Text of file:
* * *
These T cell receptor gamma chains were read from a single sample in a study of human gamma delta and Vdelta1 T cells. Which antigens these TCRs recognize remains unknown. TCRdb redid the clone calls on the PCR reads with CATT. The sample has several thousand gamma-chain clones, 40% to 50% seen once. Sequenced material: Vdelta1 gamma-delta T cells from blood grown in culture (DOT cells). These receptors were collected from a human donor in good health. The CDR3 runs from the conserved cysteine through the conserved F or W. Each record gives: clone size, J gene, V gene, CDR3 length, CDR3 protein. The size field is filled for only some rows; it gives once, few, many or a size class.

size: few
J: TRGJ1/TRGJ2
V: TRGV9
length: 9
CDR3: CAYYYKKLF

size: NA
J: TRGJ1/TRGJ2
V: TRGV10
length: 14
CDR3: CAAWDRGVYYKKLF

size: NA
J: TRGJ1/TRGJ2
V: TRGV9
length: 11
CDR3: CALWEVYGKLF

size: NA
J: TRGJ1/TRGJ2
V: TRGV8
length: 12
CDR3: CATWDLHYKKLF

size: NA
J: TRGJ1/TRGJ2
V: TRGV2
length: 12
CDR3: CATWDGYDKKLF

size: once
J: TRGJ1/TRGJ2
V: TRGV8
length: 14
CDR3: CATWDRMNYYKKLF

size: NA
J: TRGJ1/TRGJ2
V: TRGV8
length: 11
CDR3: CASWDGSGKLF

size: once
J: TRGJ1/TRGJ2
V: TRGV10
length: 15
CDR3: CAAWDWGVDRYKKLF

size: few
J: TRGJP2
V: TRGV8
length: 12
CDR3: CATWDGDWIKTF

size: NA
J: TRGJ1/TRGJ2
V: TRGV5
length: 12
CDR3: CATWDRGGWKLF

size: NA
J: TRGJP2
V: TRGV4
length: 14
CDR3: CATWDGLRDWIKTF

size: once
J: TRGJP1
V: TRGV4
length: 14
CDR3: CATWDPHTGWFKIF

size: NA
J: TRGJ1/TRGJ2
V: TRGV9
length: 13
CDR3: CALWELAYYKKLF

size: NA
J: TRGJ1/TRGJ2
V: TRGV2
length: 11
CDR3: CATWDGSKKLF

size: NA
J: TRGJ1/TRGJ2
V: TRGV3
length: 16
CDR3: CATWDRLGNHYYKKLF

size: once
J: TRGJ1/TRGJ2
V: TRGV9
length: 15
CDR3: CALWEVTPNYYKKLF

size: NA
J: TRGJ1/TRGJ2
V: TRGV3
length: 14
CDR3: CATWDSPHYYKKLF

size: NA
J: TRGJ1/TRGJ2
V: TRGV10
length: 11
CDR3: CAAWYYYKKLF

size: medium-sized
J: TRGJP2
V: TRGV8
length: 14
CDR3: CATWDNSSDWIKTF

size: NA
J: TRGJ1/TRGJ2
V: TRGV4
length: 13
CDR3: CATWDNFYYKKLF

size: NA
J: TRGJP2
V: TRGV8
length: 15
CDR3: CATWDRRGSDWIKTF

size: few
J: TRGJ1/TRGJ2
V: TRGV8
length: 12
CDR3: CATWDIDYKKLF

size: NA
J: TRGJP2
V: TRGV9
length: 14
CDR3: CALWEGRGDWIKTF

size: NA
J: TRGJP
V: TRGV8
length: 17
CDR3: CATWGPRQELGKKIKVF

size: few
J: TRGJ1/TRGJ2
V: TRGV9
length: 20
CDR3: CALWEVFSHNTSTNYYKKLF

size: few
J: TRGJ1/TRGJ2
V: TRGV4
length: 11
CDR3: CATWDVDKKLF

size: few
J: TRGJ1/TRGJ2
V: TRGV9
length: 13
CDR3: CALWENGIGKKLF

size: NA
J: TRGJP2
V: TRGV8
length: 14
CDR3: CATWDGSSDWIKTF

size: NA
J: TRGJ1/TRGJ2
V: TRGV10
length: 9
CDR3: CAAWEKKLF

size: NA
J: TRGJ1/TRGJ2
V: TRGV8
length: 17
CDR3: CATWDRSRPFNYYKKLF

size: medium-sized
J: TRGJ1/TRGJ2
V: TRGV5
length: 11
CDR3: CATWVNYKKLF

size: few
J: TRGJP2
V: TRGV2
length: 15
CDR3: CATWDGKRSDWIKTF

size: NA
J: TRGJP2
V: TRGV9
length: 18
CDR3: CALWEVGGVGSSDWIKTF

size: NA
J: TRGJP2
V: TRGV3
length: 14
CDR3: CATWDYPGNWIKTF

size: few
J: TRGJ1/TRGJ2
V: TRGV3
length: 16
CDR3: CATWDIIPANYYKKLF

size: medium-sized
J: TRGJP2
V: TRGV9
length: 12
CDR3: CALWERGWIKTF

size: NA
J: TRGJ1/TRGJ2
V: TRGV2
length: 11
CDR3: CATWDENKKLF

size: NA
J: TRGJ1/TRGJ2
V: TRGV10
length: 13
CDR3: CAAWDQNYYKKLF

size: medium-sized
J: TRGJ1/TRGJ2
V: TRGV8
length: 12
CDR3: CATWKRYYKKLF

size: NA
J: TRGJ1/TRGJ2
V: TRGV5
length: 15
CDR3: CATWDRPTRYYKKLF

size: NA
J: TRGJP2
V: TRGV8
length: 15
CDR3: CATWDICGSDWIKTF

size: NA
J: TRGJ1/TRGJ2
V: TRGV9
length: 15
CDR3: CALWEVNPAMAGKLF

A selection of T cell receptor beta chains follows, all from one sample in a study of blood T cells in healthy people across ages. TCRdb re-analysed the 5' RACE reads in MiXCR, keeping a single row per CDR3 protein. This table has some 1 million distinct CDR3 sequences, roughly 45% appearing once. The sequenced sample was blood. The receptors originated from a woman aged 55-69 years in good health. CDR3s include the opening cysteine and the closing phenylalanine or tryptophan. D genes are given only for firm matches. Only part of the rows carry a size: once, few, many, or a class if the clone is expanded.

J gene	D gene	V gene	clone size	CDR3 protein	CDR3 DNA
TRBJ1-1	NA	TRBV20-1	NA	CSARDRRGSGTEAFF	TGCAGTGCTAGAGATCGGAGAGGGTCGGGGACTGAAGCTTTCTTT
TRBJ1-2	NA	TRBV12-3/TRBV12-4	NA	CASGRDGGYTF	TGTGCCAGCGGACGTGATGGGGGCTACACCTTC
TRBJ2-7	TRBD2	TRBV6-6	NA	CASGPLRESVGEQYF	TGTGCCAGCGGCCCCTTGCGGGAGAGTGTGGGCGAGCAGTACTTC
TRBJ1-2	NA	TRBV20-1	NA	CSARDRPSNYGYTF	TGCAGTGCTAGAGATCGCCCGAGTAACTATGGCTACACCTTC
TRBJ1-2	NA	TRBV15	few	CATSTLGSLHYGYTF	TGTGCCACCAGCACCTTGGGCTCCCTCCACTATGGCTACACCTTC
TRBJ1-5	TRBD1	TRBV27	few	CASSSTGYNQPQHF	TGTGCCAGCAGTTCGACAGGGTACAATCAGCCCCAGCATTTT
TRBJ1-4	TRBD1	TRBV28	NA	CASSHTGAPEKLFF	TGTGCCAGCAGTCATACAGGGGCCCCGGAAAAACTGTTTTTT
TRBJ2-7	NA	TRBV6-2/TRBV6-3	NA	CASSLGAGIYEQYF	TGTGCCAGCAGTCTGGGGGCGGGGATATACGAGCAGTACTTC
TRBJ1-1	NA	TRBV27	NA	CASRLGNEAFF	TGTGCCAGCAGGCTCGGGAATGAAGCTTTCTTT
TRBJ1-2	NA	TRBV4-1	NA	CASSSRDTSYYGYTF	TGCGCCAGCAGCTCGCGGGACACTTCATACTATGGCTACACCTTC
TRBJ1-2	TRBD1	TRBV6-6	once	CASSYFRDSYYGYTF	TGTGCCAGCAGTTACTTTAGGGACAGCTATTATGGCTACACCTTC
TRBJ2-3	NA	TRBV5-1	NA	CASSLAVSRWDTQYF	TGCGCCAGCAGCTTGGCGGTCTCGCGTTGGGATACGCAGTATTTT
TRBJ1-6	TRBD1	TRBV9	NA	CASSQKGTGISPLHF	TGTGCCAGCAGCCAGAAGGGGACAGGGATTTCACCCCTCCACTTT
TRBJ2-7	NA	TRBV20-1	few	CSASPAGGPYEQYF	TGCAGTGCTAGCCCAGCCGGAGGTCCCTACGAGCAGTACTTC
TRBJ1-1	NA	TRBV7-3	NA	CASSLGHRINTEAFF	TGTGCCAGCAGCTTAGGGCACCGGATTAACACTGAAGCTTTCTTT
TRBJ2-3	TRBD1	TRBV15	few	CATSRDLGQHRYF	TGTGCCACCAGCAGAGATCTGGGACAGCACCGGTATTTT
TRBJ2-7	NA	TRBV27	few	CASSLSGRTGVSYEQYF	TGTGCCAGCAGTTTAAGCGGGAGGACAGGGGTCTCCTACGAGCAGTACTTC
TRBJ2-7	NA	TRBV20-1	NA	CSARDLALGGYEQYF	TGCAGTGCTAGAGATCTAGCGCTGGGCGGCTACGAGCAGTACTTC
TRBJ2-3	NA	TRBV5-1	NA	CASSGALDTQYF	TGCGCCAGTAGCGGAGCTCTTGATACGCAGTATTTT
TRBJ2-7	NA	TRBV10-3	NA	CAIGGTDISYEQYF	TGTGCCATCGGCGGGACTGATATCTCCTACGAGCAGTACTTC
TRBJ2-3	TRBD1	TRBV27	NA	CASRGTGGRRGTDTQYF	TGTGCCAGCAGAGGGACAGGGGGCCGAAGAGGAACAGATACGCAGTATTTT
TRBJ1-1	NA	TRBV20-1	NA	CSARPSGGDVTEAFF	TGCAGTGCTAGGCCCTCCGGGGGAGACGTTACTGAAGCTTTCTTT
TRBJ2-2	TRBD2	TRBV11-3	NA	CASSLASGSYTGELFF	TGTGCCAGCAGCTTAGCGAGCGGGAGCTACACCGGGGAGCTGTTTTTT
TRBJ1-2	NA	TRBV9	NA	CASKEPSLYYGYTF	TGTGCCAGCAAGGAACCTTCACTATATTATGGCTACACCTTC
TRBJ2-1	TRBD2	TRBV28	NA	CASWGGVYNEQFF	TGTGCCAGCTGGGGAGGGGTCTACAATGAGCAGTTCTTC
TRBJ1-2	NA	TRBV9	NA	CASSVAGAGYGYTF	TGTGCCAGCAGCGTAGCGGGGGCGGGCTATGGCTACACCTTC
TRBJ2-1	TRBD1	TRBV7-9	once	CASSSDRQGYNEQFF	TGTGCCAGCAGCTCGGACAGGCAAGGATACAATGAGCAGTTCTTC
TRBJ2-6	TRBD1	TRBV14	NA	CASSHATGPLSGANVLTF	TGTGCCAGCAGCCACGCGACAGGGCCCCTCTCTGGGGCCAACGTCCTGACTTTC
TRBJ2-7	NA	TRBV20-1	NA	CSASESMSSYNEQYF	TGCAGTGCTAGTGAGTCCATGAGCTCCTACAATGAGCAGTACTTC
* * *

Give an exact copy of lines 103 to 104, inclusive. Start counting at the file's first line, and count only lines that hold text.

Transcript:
J: TRGJP2
V: TRGV8